“Increasingly, life after age 65 in the U.S. is a ‘two worlds of aging’ experience, with the well-off older adults doing better and the less well-off part of the income distribution doing worse,” said Stephen Crystal, professor in the Institute for Health, Health Care Policy and Aging Research and the School of Social Work at Rutgers University in New Jersey.
“Based on the economic experience… of people who are now in their middle years and will make up the future elderly, we can expect this problem to become worse, not better,” he said.
Senator Warren, a Baby Boomer, and Senator Sanders, who is actually older than the Boomers, say the inequities have to be addressed to enable all Americans to live with fewer financial burdens.
On March 1, Warren proposed the Ultra-Millionaire Tax Act to reduce wealth inequality. The act would impose a 3% annual tax on the net worth of households and trusts exceeding $1 billion, and 2% annual wealth tax on households and trusts ranging from $50 million to $1 billion. Representative Pramila Jayapal (D-Seattle) and Representative Brendan Boyle (D-Pennsylvania) were co-sponsors.
Representative Alexandria Ocasio-Cortez (D-New York) has also strongly supported the idea of a wealth tax. In 2019, she called for raising the tax rate to 70% on incomes over $10 million.
Ralph Sonenshine, assistant professor of economics at American University in Washington, says the global reach of today’s tech companies has a greater impact on the economy than age.
“Bill Gates and Steve Jobs were a generation before Mark Zuckerberg,” Sonenshine noted. “Microsoft for example went public in 1987 versus 2012 for Facebook. The growth of e-commerce and overall globalization enabled some companies and individuals to build fantastic amounts of wealth.”
So while the proposed wealth tax would fall on Boomers in their 70s and 80s, it would also impact people like Chad Richison, 49, who founded Paycom; Jeff Bezos, Amazon founder, 57; Tesla founder Elon Musk, 49; Larry Page and Sergey Brin of Google, 47; and Facebook CEO Mark Zuckerberg, 37, all on lists of the world’s wealthiest people.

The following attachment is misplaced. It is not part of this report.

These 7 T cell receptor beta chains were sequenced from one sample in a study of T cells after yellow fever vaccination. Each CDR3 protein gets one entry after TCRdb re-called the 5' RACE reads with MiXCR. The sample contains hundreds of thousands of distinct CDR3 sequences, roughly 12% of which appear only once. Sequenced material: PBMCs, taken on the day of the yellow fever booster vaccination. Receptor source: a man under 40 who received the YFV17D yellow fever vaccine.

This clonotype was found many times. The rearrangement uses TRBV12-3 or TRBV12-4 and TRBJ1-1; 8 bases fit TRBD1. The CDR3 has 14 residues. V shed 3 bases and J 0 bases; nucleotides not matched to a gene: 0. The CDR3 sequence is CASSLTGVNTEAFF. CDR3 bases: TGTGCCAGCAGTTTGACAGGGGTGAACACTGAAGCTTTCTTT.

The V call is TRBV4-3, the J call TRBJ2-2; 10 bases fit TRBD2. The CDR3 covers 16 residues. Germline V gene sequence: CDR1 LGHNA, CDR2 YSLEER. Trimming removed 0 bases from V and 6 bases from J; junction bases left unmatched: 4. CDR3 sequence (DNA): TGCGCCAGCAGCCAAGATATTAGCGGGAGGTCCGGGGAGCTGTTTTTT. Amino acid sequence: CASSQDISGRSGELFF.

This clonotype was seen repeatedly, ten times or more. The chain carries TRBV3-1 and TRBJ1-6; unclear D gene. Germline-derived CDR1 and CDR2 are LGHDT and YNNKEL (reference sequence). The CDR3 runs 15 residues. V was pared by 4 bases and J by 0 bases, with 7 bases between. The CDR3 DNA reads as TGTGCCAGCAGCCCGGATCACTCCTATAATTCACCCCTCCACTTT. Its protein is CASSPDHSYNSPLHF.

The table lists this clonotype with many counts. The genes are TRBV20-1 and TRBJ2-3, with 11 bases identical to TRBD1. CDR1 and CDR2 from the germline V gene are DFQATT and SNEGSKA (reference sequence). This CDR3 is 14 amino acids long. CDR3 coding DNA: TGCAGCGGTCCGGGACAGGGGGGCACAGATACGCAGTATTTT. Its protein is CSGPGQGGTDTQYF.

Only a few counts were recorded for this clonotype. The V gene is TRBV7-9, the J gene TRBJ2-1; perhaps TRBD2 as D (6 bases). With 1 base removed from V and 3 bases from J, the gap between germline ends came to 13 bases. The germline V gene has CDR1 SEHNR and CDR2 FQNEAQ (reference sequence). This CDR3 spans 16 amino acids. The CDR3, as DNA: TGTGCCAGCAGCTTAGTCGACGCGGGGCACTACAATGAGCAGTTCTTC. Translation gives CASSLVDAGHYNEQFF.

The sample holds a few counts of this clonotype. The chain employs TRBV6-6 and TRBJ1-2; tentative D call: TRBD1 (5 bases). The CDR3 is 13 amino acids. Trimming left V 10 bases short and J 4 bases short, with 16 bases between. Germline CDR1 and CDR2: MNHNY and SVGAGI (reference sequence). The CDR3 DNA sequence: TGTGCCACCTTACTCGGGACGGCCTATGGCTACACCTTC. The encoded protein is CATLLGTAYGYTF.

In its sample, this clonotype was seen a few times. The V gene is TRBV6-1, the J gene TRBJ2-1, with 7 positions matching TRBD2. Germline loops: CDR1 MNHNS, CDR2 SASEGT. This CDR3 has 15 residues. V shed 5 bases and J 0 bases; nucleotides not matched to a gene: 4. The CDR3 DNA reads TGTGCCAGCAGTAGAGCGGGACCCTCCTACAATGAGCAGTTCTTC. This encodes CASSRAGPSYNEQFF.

Higher taxes on wealth and income have opponents too, like Donald Boudreaux, chairman of the economics department at George Mason University in Virginia. He says tax cuts in the 1980s spurred wealth through hard work.
“I am actually a fan of Reagan’s tax cuts because one consequence of the tax cuts is that it allows productive people to keep more of what they produce,” said Boudreaux. “And so by encouraging people to work harder and longer, and by encouraging people to invest more, that increases wealth for everybody.”
Still, some see the country’s economic problems through a generational prism.
“I’m not a fan of baby boomers,” wrote Sean Illing in an online conversation with fellow millennial Helen Andrews, a senior editor at The American Conservative, who penned “Boomers: The Men and Women Who Promised Freedom and Delivered Disaster.”
Andrews argued that millennials are imitating Boomers.
“At a certain point you have to stop blaming your parents and also stop blaming yourself, and just say, where do we go from here?” Andrews suggested. And her answer?
“If there’s hope, it lies with Gen X,” she said, referring to the age group sandwiched between Boomers and millennials, born 1965 to 1980. “So even though Gen X is aging now, we still have not yet seen all that they can do.”